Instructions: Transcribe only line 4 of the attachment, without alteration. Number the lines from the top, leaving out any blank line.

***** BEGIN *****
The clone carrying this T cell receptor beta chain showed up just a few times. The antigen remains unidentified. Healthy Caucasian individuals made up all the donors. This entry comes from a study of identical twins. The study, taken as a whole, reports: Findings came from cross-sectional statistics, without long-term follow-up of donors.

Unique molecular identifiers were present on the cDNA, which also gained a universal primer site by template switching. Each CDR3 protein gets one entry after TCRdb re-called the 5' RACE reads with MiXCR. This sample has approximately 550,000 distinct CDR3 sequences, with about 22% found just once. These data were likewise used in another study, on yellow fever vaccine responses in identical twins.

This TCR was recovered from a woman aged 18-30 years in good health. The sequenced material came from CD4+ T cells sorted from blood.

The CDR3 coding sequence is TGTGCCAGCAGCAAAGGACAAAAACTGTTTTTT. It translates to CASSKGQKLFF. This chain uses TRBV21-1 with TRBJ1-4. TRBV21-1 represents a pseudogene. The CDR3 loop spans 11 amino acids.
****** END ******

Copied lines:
The CDR3 coding sequence is TGTGCCAGCAGCAAAGGACAAAAACTGTTTTTT. It translates to CASSKGQKLFF. This chain uses TRBV21-1 with TRBJ1-4. TRBV21-1 represents a pseudogene. The CDR3 loop spans 11 amino acids.